• Democrats pledged to unwind the Trump tax law, but it's bound to survive.
  • Sinema tanked the effort, but other Dems were squeamish about hitting the super-rich with new taxes.
  • It seems that 2025 will be the next time Dems will be able to revisit the GOP tax cuts.

Democrats picked up the pieces of their once-shattered agenda and assembled them into a climate, health and tax package that passed the Senate. However, they left one big part behind.

The 2017 Republican tax cuts survived a Democratic-controlled House, Senate, and White House largely intact — and they're likely here to stay.

Most Democrats, including President Joe Biden, campaigned in 2020 on undoing swaths of the tax law. Liberals and many economists argued the GOP tax cuts contained outsized benefits for the wealthiest Americans and large firms, which used much of the windfall on stock buybacks.

Biden and Democrats envisioned rolling back large parts of the law to finance an expanded safety net under the original Build Back Better plan last year. They employed a maneuver called reconciliation to approve it on their own without needing GOP support. It left them with little wiggle room since they needed to marshal unanimous support in the Senate and had few votes to spare in the House.

They crashed into resistance from Sen. Kyrsten Sinema of Arizona, who slammed the brakes against raising individual and corporate tax rates last fall.

Raising taxes is politically hard

Democratic senators Kyrsten Sinema and Joe Manchin talk in a Senate elevator. Foto: Kent Nishimura / Los Angeles Times via Getty Images

Top Democrats conceded they fell short of their original ambitions, citing the need to muster unanimity in a caucus that spanned the ideological spectrum from progressives to fiscal moderates.

"In these kinds of debates, you always kind of set out where you want to go," Sen. Ron Wyden, chair of the Finance Committee, told Insider. "When you're looking for 50 votes, you don't get everything you want."

Wyden put many other tax increases on the table, such as a billionaires' tax and an attempt to eliminate a provision allowing the rich to transfer their assets at death without taxation. However, those tended to be the first plans to get scrapped since some Democrats remained anxious about hitting the richest sliver of Americans with tax increases.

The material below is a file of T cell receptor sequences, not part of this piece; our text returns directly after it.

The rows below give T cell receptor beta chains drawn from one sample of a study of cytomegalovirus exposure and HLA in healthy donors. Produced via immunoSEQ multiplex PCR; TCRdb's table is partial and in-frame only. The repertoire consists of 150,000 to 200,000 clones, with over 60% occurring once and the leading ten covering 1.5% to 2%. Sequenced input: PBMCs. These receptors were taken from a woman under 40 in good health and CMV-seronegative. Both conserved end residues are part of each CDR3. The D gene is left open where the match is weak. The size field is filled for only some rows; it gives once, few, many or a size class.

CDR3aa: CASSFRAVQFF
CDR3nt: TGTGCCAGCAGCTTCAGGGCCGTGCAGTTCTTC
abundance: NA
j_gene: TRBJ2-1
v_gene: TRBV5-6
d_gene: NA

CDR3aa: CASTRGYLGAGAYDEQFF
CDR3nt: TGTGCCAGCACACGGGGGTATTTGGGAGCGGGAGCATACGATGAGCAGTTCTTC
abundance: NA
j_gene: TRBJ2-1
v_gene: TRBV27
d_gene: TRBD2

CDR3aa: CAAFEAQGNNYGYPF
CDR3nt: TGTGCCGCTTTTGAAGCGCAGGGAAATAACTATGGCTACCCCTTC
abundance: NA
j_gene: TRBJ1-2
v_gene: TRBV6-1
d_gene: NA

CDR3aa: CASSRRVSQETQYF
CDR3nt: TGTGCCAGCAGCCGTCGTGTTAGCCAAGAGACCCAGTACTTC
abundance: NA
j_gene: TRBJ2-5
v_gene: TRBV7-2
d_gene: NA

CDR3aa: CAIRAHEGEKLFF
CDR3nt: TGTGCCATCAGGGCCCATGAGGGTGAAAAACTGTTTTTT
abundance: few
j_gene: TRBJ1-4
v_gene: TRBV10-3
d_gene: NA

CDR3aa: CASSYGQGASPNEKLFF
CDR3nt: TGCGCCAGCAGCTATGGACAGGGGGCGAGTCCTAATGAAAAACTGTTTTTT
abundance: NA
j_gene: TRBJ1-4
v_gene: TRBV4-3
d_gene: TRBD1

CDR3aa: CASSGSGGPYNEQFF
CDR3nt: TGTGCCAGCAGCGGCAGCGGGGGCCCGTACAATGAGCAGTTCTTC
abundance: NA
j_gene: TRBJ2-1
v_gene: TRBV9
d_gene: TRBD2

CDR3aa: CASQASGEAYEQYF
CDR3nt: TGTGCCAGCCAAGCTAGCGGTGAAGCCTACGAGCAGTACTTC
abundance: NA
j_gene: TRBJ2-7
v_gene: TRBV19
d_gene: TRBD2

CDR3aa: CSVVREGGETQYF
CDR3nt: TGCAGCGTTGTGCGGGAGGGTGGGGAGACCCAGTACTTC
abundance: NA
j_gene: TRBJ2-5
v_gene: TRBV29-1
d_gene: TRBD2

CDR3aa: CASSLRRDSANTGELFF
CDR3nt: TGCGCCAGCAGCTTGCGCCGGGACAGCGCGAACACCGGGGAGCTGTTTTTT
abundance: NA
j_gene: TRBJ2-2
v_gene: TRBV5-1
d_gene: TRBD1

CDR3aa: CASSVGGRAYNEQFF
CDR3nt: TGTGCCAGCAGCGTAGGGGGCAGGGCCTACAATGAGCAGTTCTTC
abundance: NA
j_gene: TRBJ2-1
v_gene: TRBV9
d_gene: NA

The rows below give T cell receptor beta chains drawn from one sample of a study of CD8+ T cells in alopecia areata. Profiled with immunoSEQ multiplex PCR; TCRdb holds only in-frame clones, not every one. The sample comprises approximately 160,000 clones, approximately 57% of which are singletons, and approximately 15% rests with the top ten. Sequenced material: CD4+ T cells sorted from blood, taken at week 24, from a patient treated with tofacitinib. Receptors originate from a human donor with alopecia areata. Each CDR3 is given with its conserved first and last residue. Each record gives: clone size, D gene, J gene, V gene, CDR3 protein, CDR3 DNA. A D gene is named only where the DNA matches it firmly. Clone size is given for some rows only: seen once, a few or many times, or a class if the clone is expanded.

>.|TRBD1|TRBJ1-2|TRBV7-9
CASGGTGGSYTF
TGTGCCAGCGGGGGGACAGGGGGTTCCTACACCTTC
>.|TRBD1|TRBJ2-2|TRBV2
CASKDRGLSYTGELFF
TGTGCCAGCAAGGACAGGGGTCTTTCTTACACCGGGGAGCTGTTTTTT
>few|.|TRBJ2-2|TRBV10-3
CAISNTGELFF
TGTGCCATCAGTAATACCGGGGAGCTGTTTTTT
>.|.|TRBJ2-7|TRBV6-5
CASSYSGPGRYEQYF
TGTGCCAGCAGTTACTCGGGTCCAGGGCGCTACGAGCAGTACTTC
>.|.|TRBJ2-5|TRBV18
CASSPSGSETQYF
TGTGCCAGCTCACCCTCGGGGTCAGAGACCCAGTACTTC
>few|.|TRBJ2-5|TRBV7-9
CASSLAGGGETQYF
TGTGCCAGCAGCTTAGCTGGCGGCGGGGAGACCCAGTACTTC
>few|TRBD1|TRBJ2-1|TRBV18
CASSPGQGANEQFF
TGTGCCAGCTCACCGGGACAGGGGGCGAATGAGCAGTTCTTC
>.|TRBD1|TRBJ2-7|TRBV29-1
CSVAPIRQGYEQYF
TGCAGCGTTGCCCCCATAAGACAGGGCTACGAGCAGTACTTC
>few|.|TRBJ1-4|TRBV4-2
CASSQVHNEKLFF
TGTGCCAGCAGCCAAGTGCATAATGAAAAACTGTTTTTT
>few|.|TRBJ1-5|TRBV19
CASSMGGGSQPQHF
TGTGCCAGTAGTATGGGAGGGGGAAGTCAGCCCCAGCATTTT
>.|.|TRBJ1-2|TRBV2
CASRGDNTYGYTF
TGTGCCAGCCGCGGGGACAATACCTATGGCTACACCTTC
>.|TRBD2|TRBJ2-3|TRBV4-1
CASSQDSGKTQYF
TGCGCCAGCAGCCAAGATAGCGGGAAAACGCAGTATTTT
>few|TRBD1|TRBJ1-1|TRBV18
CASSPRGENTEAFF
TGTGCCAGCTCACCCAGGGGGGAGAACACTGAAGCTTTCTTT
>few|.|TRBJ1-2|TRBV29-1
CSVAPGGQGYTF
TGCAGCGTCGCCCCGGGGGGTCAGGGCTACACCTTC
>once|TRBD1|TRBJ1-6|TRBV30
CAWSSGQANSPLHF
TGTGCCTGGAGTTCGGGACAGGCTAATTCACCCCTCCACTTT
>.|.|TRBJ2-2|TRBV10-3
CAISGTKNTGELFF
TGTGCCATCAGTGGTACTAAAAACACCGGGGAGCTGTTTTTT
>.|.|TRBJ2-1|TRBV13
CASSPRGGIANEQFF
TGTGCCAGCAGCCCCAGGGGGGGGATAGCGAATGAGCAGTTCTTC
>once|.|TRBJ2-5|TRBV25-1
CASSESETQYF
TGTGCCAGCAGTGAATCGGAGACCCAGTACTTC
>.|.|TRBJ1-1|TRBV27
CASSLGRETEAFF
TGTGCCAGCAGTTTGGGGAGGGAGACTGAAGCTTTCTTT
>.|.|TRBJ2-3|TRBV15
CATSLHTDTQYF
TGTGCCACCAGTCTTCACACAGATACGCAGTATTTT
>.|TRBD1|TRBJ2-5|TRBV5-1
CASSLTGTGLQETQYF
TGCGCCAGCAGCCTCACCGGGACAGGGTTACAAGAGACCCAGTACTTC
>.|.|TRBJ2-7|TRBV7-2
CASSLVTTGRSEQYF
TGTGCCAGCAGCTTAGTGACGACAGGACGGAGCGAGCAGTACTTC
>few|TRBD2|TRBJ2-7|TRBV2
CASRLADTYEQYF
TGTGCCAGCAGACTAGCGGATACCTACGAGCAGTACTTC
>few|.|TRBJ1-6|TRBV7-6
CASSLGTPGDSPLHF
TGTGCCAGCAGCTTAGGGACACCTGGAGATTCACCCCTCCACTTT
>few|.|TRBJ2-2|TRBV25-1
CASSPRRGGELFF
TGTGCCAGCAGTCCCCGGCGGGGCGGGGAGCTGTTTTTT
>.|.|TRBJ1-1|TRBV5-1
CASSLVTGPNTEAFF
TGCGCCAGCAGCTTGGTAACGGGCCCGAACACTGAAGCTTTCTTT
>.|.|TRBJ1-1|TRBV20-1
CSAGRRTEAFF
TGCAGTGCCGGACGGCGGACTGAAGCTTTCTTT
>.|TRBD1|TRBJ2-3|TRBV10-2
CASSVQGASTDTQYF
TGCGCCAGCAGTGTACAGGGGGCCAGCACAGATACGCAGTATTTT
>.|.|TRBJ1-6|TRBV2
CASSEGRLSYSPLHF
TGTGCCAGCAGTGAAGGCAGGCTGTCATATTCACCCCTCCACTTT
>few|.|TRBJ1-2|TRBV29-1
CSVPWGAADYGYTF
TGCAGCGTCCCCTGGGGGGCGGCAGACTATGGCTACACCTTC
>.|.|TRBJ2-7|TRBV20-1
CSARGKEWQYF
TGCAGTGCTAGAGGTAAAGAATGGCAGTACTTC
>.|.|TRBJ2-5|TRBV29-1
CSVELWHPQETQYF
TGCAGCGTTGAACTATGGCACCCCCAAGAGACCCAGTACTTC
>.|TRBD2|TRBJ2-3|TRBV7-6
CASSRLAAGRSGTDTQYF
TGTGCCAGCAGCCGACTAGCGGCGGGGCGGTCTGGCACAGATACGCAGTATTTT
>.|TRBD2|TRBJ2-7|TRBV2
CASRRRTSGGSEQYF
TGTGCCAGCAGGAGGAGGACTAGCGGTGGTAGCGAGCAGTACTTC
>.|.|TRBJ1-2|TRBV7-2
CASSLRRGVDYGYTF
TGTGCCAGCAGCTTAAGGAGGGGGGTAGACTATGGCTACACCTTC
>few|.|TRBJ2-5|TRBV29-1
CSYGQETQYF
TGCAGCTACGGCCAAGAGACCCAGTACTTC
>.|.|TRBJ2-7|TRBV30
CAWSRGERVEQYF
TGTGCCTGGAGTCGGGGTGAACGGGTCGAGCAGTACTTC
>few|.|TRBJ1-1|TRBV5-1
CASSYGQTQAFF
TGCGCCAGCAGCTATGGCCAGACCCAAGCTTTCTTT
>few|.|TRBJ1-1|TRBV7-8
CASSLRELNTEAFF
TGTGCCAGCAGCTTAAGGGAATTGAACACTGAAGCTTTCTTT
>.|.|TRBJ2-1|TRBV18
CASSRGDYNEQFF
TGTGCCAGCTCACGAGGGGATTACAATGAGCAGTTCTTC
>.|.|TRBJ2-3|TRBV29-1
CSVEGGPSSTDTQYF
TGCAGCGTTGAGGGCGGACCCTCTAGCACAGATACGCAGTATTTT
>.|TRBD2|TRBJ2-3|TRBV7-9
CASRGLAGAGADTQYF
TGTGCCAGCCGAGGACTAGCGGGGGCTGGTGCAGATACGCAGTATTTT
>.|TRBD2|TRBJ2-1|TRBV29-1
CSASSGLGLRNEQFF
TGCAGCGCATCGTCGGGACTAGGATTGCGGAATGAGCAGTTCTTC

"Obviously there is some lesson that raising taxes on the rich and corporations can only be done by the Democratic Party," David Kamin, a former White House economic aide to Biden and New York University law professor, recently told Insider. "There's no ability to do that on a bipartisan basis and a razor-thin majority makes it very hard. But there was a lot of consensus within the caucus on a number of measures that aren't in the bill."

Sinema was an outlier among Democrats for her steadfast opposition to unwinding the tax cuts. Most backed stepping up taxes on the rich and large companies. Manchin repeatedly pressed to roll back the Trump tax cuts as well, until he took most tax increases off the table in mid-July.

The next big fight could come in 2025

Senator Debbie Stabenow (D-MI), Senator Ron Wyden (D-OR), Senator Majority Leader Chuck Schumer (D-NY) at a press conference. Foto: Joshua Roberts/Getty Images

When Republicans approved their tax bill, they made the corporate tax cuts permanent but didn't do so for individual tax cuts. Republicans gambled that a future Congress wouldn't permit a tax increase to hit Americans, so those are bound to expire in 2025.

In addition, Democrats extended a measure providing financial assistance for Americans to purchase cheaper health insurance under the Affordable Care Act through 2025. It establishes a potential arrangement for a bipartisan deal between both parties, given the tax-pile up at that juncture.

"Obviously 2025 will be another key moment, given the large expiration of the individual side of the 2017 tax cuts and will provide another opportunity to revisit the tax system," Kamin said.

"Up to now, it's been about preserving the tax cuts that worked to get the economy going again," Sen. Rob Portman of Ohio, a retiring Senate Republican, told Insider. "Going forward, it's going to be that plus dealing with the expiring provisions strictly on the pass-through individual side. Just like the R&D credit, there's a lot to be done."

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